By Christen Smith
PJM’s Market Implementation Committee, which approved changes to its must-offer exception rules in November, will consider two alternative proposals at its meeting March 6.
Members will vote on a joint proposal by PJM and the Independent Market Monitor and one by Exelon in a review prompted by the Markets and Reliability Committee’s decision to defer a vote on the earlier proposal and send the issue back to the MIC for further discussion.
The initial proposal, which won 79% stakeholder support at the November MIC, would:
- Codify the current must-offer exception process in Manual 18.
- Add timing to the list of acceptable reasons for an exception. Exceptions would be permitted for capacity market sellers that can demonstrate they will “be physically incapable of satisfying the requirements for a Capacity Performance generation resource by the start of the relevant delivery year.”
- Allow a capacity market seller to voluntarily initiate a status change to energy-only by making a request to PJM and the Monitor. Status changes would not be permitted while the resource holds a capacity commitment for the relevant time period.
- Require existing capacity resources approved for CP must-offer exceptions and not offered in three consecutive auctions to change to energy-only.
- Treat capacity interconnection rights (CIRs) of resources converted to energy-only the same as if the unit had been deactivated. CIRs will terminate one year from the date on which the resource status change takes effect, unless the rights holder submits a new generation interconnection request within that year which uses the same CIRs.
- Permit participants to request exemptions from multiple auctions in a single exception request.
Stakeholders Delay Action
On Dec. 20, the MRC deferred a vote on the MIC-approved proposal at the request of Susan Bruce, representing the PJM Industrial Customer Coalition. Bruce, who made the motion on behalf of industrial gas producer Praxair, said industrial consumers wanted stakeholders to conduct additional discussion on resources wanting to move between capacity- and energy-only status. (See “Must-offer Exception Process Deferred,” PJM MRC Briefs: Dec. 20, 2018.)
The alternate PJM/Monitor plan to be considered next week adds to the MIC-endorsed package documentation requirements to support exception requests. Effective with the 2023/24 delivery year, exception requests would have to include a plan showing how the resource will become able to satisfy the CP requirements, including a timeline with design, permitting, procurement and construction milestones. Regular status updates also would be required. Exceptions would be limited to two auctions, and status changes would be mandated for existing resources that fail to provide a plan or show good-faith effort to make the resource physically capable of CP.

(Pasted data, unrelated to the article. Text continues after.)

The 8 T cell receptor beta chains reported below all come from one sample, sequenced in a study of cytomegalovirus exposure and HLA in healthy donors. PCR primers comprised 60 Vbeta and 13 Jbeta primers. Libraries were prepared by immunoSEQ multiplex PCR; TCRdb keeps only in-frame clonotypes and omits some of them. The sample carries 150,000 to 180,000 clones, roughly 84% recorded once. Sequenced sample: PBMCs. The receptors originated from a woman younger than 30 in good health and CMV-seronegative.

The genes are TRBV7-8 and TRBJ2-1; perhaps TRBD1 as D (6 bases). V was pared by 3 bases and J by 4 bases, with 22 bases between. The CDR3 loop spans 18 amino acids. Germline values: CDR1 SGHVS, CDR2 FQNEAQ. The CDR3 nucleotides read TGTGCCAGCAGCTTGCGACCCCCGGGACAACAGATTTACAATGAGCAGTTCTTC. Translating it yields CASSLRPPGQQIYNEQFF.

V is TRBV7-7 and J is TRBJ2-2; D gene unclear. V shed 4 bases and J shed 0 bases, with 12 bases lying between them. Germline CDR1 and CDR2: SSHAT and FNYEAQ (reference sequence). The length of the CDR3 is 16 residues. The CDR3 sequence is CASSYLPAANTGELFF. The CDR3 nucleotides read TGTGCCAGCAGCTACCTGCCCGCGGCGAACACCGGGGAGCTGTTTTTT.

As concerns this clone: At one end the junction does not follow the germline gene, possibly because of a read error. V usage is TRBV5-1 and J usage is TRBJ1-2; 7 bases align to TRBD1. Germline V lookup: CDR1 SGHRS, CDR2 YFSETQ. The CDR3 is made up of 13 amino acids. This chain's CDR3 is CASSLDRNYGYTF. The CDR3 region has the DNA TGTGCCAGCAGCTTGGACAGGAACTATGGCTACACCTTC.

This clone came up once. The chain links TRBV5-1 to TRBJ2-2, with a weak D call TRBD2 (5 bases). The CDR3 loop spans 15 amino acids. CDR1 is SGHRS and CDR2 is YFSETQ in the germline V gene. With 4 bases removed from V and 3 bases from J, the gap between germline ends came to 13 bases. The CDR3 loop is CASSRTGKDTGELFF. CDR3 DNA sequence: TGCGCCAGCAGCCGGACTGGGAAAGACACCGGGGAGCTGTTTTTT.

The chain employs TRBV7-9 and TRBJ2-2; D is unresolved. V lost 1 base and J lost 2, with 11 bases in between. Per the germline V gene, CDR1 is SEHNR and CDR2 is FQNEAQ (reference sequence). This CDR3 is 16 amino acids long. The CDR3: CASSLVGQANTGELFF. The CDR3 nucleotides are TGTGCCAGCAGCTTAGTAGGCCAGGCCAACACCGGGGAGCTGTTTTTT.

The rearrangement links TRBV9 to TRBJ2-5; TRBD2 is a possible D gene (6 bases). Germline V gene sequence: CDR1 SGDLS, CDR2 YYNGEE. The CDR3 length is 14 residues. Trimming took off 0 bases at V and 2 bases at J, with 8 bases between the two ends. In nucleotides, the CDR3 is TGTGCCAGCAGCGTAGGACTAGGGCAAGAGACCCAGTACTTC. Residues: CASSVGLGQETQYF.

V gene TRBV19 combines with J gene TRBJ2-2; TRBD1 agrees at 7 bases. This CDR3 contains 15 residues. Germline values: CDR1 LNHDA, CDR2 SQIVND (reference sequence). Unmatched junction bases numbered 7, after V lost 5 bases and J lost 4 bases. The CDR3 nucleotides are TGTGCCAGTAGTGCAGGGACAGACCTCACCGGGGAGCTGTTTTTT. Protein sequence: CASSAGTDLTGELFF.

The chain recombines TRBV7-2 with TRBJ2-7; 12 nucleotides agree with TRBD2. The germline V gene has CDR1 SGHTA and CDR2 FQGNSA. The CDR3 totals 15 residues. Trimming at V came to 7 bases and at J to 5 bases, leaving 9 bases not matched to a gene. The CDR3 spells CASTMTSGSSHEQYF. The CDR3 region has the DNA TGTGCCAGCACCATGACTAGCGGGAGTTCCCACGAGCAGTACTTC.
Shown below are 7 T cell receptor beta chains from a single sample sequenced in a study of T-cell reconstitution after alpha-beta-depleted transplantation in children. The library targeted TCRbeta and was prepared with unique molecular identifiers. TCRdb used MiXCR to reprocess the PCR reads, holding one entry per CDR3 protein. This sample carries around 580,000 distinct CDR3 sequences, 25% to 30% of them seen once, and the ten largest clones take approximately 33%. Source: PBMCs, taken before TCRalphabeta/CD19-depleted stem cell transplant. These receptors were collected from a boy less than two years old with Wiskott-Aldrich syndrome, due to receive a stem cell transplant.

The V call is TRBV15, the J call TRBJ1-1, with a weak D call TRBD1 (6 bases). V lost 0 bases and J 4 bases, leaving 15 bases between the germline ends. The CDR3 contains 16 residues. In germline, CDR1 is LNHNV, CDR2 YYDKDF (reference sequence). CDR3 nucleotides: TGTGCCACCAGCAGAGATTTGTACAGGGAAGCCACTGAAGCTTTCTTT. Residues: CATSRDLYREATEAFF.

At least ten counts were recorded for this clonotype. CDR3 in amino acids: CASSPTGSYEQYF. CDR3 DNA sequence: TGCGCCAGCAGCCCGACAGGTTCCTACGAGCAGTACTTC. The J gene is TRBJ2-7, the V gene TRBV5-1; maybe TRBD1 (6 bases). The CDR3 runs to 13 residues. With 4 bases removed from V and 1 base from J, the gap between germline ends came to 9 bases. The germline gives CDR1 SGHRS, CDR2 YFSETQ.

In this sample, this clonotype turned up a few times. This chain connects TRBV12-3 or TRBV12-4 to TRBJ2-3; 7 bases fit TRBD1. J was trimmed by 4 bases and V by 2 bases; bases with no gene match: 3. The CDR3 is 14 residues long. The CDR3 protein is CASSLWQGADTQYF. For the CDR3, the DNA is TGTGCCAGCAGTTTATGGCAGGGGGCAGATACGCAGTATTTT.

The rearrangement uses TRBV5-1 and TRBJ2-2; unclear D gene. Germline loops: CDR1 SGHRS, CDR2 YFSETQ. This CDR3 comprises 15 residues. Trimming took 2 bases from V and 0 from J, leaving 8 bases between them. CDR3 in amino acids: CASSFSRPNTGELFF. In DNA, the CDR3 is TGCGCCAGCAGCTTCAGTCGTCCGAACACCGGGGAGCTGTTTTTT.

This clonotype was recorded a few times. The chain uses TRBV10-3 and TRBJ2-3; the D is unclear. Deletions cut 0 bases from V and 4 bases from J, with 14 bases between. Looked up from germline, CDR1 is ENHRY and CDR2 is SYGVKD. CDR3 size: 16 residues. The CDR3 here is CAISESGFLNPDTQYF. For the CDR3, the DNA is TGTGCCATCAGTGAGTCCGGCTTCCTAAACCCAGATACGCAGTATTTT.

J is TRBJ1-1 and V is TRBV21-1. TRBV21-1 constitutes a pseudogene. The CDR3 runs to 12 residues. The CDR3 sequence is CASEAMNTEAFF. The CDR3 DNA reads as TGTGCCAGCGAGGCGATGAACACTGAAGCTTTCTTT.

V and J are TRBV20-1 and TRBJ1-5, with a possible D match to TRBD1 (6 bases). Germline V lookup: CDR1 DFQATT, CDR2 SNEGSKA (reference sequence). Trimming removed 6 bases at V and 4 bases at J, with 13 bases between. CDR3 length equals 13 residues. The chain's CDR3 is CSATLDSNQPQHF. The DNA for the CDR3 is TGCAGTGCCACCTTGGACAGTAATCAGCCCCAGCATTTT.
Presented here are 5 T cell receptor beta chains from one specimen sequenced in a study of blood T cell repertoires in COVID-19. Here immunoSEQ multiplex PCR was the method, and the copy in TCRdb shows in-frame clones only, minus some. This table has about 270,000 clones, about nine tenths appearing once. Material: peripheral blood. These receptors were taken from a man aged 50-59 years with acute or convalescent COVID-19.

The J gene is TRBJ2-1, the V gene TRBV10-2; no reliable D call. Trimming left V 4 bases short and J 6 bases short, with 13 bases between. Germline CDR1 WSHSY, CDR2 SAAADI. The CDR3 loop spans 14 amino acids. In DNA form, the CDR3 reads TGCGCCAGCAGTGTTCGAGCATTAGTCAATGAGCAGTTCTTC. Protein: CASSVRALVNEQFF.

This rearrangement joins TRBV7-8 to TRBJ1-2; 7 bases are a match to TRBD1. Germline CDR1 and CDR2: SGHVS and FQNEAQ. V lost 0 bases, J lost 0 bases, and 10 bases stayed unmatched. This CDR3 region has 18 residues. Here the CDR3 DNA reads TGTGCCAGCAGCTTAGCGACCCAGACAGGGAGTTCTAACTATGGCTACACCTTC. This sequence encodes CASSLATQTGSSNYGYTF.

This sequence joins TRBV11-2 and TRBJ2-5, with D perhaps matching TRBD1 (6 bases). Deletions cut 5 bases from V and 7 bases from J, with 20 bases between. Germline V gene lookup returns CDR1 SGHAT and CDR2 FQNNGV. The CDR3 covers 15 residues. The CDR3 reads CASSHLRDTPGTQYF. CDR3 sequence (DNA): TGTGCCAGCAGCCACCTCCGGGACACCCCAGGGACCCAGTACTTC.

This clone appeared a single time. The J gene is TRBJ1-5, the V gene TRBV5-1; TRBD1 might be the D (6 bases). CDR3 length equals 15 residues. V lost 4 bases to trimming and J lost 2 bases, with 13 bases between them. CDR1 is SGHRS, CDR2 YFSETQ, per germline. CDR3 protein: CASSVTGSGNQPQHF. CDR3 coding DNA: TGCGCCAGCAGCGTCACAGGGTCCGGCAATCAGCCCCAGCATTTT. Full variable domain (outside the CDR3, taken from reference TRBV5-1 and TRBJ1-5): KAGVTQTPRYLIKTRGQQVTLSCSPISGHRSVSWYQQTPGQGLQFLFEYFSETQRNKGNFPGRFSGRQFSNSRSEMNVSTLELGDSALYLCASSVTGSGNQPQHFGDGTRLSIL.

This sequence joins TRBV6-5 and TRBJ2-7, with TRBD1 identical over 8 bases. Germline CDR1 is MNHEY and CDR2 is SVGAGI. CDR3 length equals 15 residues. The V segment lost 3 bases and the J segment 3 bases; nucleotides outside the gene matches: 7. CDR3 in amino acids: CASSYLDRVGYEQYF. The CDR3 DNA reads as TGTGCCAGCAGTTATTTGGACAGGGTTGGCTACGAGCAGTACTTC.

“The general idea of a plan is just for the seller to inform PJM if they are CP-capable,” PJM’s Pat Bruno explained at the MIC’s Feb. 6 meeting. “The plan would be reviewed by the IMM and PJM.”
Exelon, which initiated stakeholder discussions on the issue a year ago, will offer a second alternative that does not include a requirement for resources to become energy-only.
Sharon Midgley, senior manager of wholesale market development for Exelon, questioned PJM’s insistence on revoking CIRs. “Storage and renewables have no must-offer requirements,” she said at the February MIC. “So why target conventional generation owners?”
Bruno said there are separate rules for intermittent resources and storage.
Midgley said Exelon’s proposal does not include a mandatory switch to energy-only because stakeholders are not in consensus on the issue and that aspect of the updated PJM/Monitor proposal raises important CIR equity issues that haven’t been addressed. “We think there is clear consensus on the process enhancements and the voluntary process if generators want to become energy-only,” she said. “It seems like a double standard. … For that reason, we are agnostic and don’t have anything in our proposal that addresses a mandatory process.”
Monitor Joe Bowring said the IMM has recently seen “a lot of people seeking deactivation and then changing their mind.”
“A voluntary process, in our view, is not sufficient,” he added.
If any of the packages receive more than 50% support at the March 6 MIC meeting, a second nonbinding vote will be taken asking whether participants prefer that package over the status quo and the original MIC-endorsed proposal.
Any proposals receiving 50% MIC approval will be given a first read at the March 21 MRC meeting. The committee will vote on the alternatives at its April 25 meeting.